I am well satisfied with present matters personally, and think I am rather fortunate, all things considered. I decide nothing at present. I wish you to be ready to join me on very short notice. It is not likely I shall send for you, but I may do so any day if you would like to come.

My notion is that an extra session of Congress soon is likely thing to occur. That will be known in a week or two. Love to all. “So much.” As ever


P. S. — My pictures being in demand, I have got another.


SOURCE: Charles Richard Williams, editor, Diary and Letters of Rutherford Birchard Hayes, Volume 2, p. 574-5

Dr. Joseph T. Webb to Maria Cook Webb, April 13, 1865

Winchester, April 13, 1865

It must be pleasant to those worthies who put on so much style to reflect that while there was fighting to be done here in this valley, Sheridan and Crook were here; now that the fighting has been transferred to Richmond, they (the worthies) are sent here and Crook and Sheridan taken off down there. It's all style and airs — very offensive to sensible people, but as the war is about over, it matters but little who commands. Were there an enemy in our front, I should not fancy our generals. As it is they are very good for fuss and feathers, great on revers, etc.,— about all they are suited for.

SOURCE: Charles Richard Williams, editor, Diary and Letters of Rutherford Birchard Hayes, Volume 2, p. 575

Tuesday, May 3, 2022

Diary of Brigadier-General Rutherford B. Hayes: Saturday, April 15, 1865—8 a.m.

New Creek. Startled by report that Lincoln, Seward and were assassinated. Somehow felt it was true.

SOURCE: Charles Richard Williams, editor, Diary and Letters of Rutherford Birchard Hayes, Volume 2, p. 575

Brigadier-General Rutherford B. Hayes to Sardis Birchard, April 16, 1865


DEAR UNCLE:— I am in receipt of yours of the 11th. My mountain expedition is given up. If I go at all from here, it will be directly up the valleys to occupy Staunton. In any event, I think I shall see no more active campaigning.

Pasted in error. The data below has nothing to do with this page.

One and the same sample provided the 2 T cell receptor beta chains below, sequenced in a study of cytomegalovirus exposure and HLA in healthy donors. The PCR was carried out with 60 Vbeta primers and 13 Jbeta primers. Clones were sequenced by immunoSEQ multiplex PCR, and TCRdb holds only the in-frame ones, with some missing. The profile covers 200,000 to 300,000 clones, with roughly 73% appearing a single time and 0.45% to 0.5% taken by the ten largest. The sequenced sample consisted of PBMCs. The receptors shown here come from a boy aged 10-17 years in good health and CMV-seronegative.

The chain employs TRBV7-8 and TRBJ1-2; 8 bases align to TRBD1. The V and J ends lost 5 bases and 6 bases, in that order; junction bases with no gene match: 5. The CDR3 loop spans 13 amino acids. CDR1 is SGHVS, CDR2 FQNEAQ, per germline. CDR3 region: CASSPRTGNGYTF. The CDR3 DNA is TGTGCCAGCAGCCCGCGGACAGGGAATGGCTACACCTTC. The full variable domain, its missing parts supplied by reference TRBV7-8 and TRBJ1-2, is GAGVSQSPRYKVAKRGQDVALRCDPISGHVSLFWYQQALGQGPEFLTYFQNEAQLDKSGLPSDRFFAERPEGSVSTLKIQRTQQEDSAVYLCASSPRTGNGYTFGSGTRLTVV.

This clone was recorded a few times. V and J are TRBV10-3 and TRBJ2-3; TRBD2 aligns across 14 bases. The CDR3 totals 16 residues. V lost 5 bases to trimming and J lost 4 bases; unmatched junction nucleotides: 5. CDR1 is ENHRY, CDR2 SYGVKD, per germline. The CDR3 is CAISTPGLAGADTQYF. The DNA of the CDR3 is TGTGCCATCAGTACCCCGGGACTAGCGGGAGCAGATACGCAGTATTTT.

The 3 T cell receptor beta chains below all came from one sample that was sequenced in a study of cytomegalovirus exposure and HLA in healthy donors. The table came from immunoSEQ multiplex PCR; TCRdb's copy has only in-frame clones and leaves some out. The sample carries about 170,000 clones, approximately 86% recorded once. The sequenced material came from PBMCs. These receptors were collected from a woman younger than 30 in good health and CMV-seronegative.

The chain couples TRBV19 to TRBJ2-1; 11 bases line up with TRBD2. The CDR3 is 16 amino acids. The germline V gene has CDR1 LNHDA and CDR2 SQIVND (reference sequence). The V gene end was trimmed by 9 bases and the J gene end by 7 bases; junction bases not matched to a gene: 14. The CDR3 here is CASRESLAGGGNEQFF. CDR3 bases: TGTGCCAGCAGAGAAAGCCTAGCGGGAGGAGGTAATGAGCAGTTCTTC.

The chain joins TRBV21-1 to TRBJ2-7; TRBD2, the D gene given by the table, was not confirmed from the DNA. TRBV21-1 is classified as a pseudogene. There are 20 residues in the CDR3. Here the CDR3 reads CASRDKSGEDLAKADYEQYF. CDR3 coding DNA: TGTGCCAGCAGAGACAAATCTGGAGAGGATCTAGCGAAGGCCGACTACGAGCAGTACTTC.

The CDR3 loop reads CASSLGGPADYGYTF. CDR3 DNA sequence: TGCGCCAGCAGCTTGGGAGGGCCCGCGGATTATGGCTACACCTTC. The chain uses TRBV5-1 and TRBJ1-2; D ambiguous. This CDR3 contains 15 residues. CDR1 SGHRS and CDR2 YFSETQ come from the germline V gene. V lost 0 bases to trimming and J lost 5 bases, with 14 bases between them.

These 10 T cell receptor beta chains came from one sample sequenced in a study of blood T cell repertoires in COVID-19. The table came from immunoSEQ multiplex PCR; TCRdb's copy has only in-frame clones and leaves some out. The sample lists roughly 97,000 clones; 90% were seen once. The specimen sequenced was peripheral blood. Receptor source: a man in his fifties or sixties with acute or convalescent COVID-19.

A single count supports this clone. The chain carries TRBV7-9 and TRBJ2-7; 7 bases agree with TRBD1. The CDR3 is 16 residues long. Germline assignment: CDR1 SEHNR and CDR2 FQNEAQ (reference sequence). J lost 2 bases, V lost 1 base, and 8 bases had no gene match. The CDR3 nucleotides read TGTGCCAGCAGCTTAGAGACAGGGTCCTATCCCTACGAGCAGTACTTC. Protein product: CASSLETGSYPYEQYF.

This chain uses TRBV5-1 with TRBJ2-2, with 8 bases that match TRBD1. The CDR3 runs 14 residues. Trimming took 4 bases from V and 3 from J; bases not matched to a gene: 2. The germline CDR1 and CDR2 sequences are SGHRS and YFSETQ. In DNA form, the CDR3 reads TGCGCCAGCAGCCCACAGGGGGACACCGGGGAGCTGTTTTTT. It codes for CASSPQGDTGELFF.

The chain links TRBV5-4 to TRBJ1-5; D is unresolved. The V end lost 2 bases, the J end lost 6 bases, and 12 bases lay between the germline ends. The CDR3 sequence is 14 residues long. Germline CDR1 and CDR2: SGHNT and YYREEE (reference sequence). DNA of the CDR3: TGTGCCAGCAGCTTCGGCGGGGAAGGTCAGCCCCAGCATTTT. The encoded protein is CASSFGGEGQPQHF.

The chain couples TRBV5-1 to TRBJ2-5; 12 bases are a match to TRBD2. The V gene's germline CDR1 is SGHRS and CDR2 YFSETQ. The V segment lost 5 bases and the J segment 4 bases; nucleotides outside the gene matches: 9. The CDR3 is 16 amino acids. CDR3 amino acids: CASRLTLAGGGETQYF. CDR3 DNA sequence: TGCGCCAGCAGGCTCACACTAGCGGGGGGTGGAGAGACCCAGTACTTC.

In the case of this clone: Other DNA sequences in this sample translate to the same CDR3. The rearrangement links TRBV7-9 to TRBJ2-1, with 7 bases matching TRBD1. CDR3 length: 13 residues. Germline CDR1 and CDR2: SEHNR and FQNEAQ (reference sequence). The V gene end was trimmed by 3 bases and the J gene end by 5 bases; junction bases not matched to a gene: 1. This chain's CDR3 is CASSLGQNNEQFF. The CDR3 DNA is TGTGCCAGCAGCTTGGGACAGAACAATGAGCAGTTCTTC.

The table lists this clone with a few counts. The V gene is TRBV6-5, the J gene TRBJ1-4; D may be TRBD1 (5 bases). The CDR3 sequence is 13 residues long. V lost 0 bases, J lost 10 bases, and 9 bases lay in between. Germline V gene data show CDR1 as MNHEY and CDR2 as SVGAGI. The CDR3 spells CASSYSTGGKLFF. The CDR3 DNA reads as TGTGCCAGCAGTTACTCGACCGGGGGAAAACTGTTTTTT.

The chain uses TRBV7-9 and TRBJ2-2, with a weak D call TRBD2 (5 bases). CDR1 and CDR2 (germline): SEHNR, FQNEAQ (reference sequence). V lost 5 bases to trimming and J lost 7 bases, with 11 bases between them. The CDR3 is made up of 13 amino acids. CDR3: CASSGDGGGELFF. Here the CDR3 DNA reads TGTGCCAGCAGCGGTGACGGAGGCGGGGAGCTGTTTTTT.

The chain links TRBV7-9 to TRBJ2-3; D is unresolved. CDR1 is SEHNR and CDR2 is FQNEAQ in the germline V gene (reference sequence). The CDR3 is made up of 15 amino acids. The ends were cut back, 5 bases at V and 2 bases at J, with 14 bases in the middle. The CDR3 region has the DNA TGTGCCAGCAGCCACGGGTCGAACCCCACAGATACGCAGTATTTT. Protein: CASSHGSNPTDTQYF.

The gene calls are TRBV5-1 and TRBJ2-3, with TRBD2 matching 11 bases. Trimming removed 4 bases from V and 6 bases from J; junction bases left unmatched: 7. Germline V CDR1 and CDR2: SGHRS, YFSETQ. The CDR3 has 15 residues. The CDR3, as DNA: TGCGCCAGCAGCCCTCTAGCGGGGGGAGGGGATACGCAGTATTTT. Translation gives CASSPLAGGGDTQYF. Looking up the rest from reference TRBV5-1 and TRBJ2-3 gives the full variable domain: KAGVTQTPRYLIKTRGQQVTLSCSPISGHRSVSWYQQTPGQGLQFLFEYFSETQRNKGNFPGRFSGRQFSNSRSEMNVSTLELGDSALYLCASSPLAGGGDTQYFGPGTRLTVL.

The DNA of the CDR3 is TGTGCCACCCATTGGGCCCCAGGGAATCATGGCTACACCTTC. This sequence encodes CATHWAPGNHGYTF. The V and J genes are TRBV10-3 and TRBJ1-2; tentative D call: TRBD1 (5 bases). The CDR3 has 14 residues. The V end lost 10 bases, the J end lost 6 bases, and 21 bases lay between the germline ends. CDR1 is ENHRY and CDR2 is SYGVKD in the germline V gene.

I have been greatly shocked by the tragedy at Washington. At first it was wholly dark. So unmerited a fate for Lincoln! Such a loss for the country! Such a change! But gradually, consolatory topics suggest themselves. How fortunate that it occurred no sooner! Now the march of events will neither be stopped nor changed. The power of the Nation is in our armies, and they are commanded by such men as Grant, Sherman, and Thomas, instead of McClellan, Hooker, or, etc., etc. Lincoln's fame is safe. He is the Darling of History evermore. His life and achievements give him titles to regard second to those of no other man in ancient or modern times. To these, this tragedy now adds the crown of martyrdom. Sincerely,


SOURCE: Charles Richard Williams, editor, Diary and Letters of Rutherford Birchard Hayes, Volume 2, p. 575-6

Brigadier-General Rutherford B. Hayes to Lucy Webb Hayes, April 16, 1865

NEW CREEK, WEST VIRGINIA, April 16 (Sunday), 1865.

DEAREST:— When I heard first yesterday morning of the awful tragedy at Washington, I was pained and shocked to a degree I have never before experienced. I got onto the cars, then just starting, and rode down to Cumberland. The probable consequences, or rather the possible results in their worst imaginable form, were presented to my mind one after the other, until I really began to feel that here was a calamity so extensive that in no direction could be found any, the slightest, glimmer of consolation. The Nation's great joy turned suddenly to a still greater sorrow! A ruler tested and proved in every way, and in every way found equal to the occasion, to be exchanged for a new man whose ill-omened beginning made the Nation hang its head. Lincoln for Johnson! The work of reconstruction requiring so much statesmanship just begun! The calamity to Mr. Lincoln; in a personal point of view, so uncalled for a fate! so undeserved, so unprovoked! The probable effect upon the future of public men in this country, the necessity for guards; our ways to be assimilated to those of the despotisms of the Old World.—And so I would find my mind filled only with images of evil and calamity, until I felt a sinking of heart hardly equalled by that which oppressed us all when the defeat of our army at Manassas almost crushed the Nation.